Is the future bright for Oxford?

Is the future bright for Oxford?
Making tracks

19 June 2017, by Savills Research

Improving road and rail infrastructure in line with housing needs will provide better connections and could even unlock new land for development


Co-operation on housing and infrastructure is vital to maximise the economic potential of Oxford and for the benefits of growth to be felt by the whole county. However, this is easier said than done.

Measured by the market, the strategy of delivering new housing across the county has not offered a solution to Oxford’s housing need. House prices in Oxford have risen more rapidly than the rest of the county. Values in the city grew 47% in the past five years compared with 35% in the rest of the county. The county’s congestion levels and average commute times have also increased over that time.


Growth market – House prices in Oxfordshire have risen significantly in the past five years. Values in Oxford have increased by 47%, compared with 35% in the rest of the county

Figure 3

Source: Savills Research using Land Registry data

Better transport, better connections

If new homes are going to alleviate Oxford’s housing pressures and support its growth, then they should be as close and as well connected to the city as possible. The Oxfordshire Growth Board has recognised this and suggests a range of sites just ‘over the border’.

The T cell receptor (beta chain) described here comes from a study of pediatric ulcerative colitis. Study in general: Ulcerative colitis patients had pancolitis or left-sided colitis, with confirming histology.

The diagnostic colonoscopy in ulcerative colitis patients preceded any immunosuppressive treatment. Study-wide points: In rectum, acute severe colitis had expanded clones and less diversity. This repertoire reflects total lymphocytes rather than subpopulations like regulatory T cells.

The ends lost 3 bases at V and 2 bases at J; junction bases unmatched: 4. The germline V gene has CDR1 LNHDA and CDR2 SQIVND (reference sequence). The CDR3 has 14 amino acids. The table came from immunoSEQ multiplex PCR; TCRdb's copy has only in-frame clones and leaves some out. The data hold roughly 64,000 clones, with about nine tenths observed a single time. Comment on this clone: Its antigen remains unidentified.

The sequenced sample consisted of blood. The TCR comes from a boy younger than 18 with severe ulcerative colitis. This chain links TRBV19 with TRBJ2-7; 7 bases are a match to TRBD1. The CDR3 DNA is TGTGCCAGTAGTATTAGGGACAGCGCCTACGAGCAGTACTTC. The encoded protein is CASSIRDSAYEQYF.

However, the Green Belt remains a barrier to development adjacent to the city. Without a Green Belt review, development is likely to follow the same pattern we have outlined, increasing the pressure both on Oxford’s house prices and transport infrastructure and making it a less attractive place to live and work.

New routes could open new land

Further afield, major transport infrastructure projects could open up new locations for development. Sites to the south of Oxford could see a huge benefit from the proposed rail extension to Cowley (which plans to re-open the freight line to passenger train services) as well as a transformational rerouting of the A34 – although, at the time of publication, this is very much at the drawing board stage.

More advanced plans include East-West road and rail links to Milton Keynes and beyond, resolving the situation where it was usually quicker to make such journeys via London.

If new settlements such as Garden Cities are going to be part of the solution to unmet housing need, from Oxford but potentially including overspill from London, major transport nodes offer a good opportunity for finding ‘new’ land.

Joining up housing and infrastructure will require cooperation between district and county councils, central government, and bodies such as the National Infrastructure Commission, which has identified the Oxford-Cambridge corridor as a priority.


Falling short – Although housing delivery in Oxfordshire increased by 24% last year, it was 25% short of requirements. More than two-thirds of new homes added were in Cherwell and Vale of White Horse. In Oxford 370 new homes were built, the most since 2008/09

Figure 4

Source: DCLG, Oxfordshire SHMA


Brain drain – Student retention in Oxford trails behind the UK’s larger cities, such as London and Manchester, but is similar to Cambridge. When it comes to graduates employed in knowledge-intensive business services (KIBS), Oxford lags some way behind its rival Cambridge and the other major cities

Figure 5

Source: Centre for Cities


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